The company’s CEO, Austin Avuru, said that as part of its strategy, Seplat was shifting focus to its gas business which is less exposed to the oil price drop which is currently ravaging the upstream sector.
The current share price of Seplat on the Nigerian Stock Exchange is N386 per share as at July 3, 2020.
Just in: NNPC announces top management appointments as top official resigns
The NNPC has effected a major shake-up to enable the corporation to live up to its expectations.
The state-owned oil giant, the Nigerian National Petroleum Corporation (NNPC) has effected some major reorganization in the firm. They have announced some new appointments and redeployments as part of the ongoing efforts to strengthen and reposition NNPC for greater efficiency, transparency and profitability in line with the next level agenda of President Muhammadu Buhari’s administration.
This was disclosed in a press release by NNPC on Sunday, July 5, 2020, and signed by the corporation’s Group General Manager Public Affairs Division Dr Kennie Obateru.
In the statement released by the oil giant, Mr Adokiye Tombomieye, the Group General Manager, Crude Oil Marketing Division (COMD), is now the new Chief Operating Officer (COO), Upstream while Mr Mohammed Abdulkabir Ahmed, the Managing Director of the Nigerian Gas Marketing Company (NGMC), has been appointed the new Chief Operating Officer, Corporate Services, following the retirement of Engr. Farouk Garba Sa’id, last week.
Dr Kennie Obateru stated that reorganization includes the redeployment of Engr. Adeyemi Adetunji, the Chief Operating Officer, Upstream, to the Ventures & Business Development Directorate as COO, following the voluntary resignation of Mr Roland Onoriode Ewubare, from the position last week.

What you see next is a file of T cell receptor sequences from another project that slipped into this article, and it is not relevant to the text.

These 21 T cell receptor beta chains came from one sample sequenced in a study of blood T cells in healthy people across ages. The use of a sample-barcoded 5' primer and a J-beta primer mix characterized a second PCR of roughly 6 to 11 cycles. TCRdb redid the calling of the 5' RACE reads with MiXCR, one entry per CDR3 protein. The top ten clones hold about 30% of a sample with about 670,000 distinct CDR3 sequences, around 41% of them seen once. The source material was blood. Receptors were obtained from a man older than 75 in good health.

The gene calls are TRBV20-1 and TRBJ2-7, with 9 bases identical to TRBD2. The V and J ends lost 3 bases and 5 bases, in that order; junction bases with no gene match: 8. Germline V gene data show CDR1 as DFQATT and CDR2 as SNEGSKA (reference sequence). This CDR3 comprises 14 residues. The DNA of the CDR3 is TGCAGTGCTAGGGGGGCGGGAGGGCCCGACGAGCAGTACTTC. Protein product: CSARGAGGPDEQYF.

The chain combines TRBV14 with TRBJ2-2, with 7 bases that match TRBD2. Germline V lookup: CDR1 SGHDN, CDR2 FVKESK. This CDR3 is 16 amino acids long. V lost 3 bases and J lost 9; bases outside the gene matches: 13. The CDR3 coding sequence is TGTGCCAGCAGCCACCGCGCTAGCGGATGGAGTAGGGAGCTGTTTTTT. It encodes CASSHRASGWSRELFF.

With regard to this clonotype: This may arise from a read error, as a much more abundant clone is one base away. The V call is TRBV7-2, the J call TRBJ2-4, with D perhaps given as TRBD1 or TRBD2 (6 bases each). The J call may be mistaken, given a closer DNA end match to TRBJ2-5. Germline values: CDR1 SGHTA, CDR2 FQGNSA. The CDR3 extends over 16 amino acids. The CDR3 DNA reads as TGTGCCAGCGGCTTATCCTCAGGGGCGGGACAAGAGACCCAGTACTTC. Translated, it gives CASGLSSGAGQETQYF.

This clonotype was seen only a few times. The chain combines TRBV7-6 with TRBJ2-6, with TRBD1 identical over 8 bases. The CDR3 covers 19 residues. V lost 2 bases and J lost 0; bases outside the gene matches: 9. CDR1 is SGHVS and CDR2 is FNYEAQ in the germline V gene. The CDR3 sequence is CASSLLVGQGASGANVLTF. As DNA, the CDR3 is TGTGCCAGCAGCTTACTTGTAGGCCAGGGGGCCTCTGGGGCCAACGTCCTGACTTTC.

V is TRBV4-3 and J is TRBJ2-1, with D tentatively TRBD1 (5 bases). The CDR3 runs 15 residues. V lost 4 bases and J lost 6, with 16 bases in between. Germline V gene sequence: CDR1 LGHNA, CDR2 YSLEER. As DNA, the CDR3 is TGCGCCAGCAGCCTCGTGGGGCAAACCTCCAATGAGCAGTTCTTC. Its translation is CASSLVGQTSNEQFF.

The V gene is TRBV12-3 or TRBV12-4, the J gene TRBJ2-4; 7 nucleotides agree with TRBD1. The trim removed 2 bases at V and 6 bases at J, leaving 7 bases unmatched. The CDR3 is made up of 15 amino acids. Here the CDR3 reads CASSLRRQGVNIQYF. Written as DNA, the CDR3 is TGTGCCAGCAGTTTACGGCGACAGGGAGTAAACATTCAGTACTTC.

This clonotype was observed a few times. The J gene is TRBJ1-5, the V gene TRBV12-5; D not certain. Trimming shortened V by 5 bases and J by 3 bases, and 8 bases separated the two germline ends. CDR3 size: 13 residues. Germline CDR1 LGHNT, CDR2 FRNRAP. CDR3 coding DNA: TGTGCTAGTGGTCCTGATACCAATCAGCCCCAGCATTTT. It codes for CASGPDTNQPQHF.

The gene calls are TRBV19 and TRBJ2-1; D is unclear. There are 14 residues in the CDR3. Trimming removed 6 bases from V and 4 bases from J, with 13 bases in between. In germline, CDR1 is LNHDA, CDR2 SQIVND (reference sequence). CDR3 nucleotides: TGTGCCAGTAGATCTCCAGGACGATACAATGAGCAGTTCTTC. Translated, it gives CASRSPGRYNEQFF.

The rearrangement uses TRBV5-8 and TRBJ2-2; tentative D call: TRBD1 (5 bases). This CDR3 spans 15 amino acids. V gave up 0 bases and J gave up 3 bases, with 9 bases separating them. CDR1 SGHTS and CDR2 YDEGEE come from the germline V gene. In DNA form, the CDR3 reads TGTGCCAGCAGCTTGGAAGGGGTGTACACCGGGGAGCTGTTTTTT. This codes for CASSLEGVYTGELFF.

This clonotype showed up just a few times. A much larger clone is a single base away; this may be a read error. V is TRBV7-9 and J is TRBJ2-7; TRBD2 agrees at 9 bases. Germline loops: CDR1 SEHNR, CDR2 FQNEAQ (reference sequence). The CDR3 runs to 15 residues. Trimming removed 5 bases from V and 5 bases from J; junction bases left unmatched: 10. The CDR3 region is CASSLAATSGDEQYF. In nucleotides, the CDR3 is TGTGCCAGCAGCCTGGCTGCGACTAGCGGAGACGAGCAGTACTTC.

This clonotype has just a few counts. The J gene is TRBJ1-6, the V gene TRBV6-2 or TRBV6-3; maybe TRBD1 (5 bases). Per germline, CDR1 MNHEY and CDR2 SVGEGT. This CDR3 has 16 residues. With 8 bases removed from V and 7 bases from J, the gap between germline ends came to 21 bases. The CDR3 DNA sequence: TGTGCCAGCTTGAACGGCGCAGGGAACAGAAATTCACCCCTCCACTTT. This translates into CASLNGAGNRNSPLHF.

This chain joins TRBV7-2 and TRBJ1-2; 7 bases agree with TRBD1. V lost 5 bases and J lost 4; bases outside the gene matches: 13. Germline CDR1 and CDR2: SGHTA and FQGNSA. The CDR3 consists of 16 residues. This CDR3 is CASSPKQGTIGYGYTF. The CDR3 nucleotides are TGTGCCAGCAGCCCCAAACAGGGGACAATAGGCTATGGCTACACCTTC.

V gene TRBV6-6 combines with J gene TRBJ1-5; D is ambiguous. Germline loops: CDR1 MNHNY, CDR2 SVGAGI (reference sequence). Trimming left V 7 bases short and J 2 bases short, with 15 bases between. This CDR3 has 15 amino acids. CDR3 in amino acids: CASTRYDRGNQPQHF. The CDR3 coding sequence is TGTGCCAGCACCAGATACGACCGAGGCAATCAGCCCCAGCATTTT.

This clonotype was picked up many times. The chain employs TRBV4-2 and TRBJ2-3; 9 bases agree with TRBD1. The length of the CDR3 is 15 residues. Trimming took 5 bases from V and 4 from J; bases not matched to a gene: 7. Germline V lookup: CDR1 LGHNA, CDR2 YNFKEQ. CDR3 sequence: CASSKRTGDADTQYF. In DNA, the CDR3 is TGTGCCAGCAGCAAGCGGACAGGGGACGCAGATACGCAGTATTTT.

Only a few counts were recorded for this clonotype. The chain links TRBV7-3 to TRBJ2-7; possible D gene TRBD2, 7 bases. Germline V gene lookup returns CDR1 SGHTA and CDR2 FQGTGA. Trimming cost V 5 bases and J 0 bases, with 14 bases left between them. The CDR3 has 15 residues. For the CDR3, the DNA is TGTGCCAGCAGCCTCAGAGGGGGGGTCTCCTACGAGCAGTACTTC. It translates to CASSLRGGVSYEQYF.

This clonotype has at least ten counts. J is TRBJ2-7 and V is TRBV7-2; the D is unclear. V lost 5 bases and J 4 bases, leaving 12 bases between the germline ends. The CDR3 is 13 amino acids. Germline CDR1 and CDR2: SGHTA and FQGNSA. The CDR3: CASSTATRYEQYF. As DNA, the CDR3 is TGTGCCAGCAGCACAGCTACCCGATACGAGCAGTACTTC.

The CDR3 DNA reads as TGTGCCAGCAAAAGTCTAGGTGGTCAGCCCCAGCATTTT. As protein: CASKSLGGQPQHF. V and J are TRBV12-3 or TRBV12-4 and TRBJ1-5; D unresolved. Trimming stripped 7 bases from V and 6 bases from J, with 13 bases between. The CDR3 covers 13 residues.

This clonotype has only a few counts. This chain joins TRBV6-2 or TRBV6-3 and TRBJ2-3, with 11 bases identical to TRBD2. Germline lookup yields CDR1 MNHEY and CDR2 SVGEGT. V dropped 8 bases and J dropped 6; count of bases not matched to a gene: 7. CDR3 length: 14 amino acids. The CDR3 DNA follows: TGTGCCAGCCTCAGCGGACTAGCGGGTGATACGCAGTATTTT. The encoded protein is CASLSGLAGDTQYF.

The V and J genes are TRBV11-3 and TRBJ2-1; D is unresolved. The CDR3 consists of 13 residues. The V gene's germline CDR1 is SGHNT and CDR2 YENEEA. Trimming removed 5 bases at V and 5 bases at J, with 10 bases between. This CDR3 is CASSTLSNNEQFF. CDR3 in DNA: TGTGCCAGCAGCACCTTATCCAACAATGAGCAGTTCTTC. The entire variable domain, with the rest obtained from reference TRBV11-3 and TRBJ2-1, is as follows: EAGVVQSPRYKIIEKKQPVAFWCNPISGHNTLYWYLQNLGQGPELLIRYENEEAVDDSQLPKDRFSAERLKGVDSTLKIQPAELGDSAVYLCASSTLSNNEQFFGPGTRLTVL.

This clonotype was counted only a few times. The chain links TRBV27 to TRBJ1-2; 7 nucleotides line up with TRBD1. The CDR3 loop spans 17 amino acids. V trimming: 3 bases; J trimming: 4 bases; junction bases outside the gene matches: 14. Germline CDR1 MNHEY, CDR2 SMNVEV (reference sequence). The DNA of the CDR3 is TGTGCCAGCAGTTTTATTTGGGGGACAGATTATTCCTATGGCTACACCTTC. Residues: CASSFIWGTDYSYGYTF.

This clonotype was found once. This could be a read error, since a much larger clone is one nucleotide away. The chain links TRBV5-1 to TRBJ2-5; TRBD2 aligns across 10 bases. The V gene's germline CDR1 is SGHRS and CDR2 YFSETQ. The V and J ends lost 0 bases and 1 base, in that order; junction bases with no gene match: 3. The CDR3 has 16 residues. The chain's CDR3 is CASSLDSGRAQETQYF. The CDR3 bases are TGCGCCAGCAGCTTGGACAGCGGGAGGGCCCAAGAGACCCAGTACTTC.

The top-level staff movement also affected Sir. Billy Okoye who has been redeployed from the NNPC Downstream Company, NNPC Retail Limited, as Managing Director, to replace Mr Tombomieye as the Group General Manager, Crude Oil Marketing Division; while Mrs Elizabeth Aliyuda, the General Manager, Sales and Marketing NNPC Retail Limited, takes over from Sir Okoye as Managing Director.
Similarly, Mr Usman Farouk, Executive Director Asset Management and Technical Services at the Nigerian Gas Marketing Company (NGMC) takes over from Mr Ahmed as Managing Director
The statement from NNPC also explained that President Buhari has accepted the resignation of Mr Roland Ewubare, who was the immediate past Chief Operating Officer, Ventures and New Business Directorate of the National Oil Company while the retirement of the immediate past Chief Operating Officer, Corporate Services, Engr. Farouk Garba Said had also received the approval of President who thanked the two former COOs for their meritorious service to the corporation.